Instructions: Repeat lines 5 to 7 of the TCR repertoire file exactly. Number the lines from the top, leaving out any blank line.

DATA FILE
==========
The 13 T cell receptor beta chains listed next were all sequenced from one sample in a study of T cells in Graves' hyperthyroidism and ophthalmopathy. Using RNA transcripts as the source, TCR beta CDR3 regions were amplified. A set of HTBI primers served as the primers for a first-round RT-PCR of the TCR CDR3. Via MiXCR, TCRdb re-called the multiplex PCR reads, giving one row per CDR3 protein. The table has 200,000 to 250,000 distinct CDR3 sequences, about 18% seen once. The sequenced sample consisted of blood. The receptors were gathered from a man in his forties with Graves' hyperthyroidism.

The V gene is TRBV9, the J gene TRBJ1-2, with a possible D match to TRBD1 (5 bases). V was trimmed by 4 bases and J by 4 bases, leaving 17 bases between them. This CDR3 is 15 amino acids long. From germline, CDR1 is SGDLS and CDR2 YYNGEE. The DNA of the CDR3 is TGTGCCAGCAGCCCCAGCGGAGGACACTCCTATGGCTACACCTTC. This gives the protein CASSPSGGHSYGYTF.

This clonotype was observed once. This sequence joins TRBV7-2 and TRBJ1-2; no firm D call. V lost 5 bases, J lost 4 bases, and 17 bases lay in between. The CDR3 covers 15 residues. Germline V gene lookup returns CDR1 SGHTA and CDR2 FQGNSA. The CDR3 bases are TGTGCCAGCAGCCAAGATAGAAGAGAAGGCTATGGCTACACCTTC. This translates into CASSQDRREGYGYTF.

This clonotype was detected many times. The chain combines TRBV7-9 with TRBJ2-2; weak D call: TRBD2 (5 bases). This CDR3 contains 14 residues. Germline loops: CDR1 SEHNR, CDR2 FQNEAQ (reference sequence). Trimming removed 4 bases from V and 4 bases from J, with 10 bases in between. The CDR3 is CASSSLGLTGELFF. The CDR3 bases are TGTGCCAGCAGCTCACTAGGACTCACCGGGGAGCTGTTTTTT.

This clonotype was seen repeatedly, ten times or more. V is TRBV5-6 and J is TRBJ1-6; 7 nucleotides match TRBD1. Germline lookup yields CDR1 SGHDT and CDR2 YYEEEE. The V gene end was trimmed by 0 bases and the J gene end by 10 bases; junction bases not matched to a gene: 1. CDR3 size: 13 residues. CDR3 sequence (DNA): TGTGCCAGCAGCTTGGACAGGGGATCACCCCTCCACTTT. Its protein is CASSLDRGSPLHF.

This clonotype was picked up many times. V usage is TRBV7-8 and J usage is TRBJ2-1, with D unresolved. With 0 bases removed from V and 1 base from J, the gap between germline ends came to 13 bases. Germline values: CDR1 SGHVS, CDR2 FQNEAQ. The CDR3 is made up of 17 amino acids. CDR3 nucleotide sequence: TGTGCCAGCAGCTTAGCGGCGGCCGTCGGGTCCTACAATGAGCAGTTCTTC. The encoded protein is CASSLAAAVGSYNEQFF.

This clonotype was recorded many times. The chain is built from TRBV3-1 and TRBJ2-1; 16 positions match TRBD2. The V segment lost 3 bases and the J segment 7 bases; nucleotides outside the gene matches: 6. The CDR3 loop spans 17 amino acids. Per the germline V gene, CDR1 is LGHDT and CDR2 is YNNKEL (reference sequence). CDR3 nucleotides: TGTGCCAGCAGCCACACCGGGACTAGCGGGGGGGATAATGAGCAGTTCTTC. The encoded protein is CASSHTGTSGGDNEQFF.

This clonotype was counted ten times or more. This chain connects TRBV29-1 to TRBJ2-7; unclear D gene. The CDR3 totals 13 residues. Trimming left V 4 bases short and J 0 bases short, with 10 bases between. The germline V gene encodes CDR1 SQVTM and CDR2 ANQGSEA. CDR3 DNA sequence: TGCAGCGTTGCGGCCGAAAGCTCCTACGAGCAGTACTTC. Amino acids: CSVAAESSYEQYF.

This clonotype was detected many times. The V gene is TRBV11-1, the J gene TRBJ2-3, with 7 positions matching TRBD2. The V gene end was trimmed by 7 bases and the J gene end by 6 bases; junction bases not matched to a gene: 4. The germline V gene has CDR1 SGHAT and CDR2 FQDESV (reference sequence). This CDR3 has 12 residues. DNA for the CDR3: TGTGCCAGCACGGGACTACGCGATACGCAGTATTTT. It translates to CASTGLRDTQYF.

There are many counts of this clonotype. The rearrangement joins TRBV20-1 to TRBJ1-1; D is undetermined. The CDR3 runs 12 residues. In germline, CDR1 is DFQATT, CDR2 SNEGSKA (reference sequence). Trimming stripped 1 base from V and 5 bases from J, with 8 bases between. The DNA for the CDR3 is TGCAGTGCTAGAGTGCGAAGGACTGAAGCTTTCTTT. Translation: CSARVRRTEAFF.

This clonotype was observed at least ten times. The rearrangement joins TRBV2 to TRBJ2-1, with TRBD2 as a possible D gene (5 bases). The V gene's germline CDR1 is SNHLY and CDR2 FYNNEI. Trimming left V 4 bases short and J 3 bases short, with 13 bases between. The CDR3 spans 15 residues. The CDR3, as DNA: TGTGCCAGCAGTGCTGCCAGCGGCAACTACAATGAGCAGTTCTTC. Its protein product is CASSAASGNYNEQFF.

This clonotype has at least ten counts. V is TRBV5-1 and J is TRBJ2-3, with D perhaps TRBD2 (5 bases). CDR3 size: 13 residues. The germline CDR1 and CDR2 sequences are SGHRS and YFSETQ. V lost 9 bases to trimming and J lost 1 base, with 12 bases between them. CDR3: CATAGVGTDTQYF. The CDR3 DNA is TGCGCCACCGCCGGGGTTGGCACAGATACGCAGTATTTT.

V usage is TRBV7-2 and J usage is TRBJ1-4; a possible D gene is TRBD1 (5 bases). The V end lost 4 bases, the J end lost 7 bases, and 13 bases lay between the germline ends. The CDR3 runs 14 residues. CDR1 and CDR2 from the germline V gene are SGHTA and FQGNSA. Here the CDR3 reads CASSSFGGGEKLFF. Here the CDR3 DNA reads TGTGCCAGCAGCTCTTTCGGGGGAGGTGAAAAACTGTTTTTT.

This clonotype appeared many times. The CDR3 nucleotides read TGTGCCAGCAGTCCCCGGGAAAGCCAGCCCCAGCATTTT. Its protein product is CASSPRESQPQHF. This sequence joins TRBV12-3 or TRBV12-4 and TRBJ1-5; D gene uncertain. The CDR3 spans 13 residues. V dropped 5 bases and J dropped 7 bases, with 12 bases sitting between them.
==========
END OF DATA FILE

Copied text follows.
This clonotype was seen repeatedly, ten times or more. V is TRBV5-6 and J is TRBJ1-6; 7 nucleotides match TRBD1. Germline lookup yields CDR1 SGHDT and CDR2 YYEEEE. The V gene end was trimmed by 0 bases and the J gene end by 10 bases; junction bases not matched to a gene: 1. CDR3 size: 13 residues. CDR3 sequence (DNA): TGTGCCAGCAGCTTGGACAGGGGATCACCCCTCCACTTT. Its protein is CASSLDRGSPLHF.

This clonotype was picked up many times. V usage is TRBV7-8 and J usage is TRBJ2-1, with D unresolved. With 0 bases removed from V and 1 base from J, the gap between germline ends came to 13 bases. Germline values: CDR1 SGHVS, CDR2 FQNEAQ. The CDR3 is made up of 17 amino acids. CDR3 nucleotide sequence: TGTGCCAGCAGCTTAGCGGCGGCCGTCGGGTCCTACAATGAGCAGTTCTTC. The encoded protein is CASSLAAAVGSYNEQFF.

This clonotype was recorded many times. The chain is built from TRBV3-1 and TRBJ2-1; 16 positions match TRBD2. The V segment lost 3 bases and the J segment 7 bases; nucleotides outside the gene matches: 6. The CDR3 loop spans 17 amino acids. Per the germline V gene, CDR1 is LGHDT and CDR2 is YNNKEL (reference sequence). CDR3 nucleotides: TGTGCCAGCAGCCACACCGGGACTAGCGGGGGGGATAATGAGCAGTTCTTC. The encoded protein is CASSHTGTSGGDNEQFF.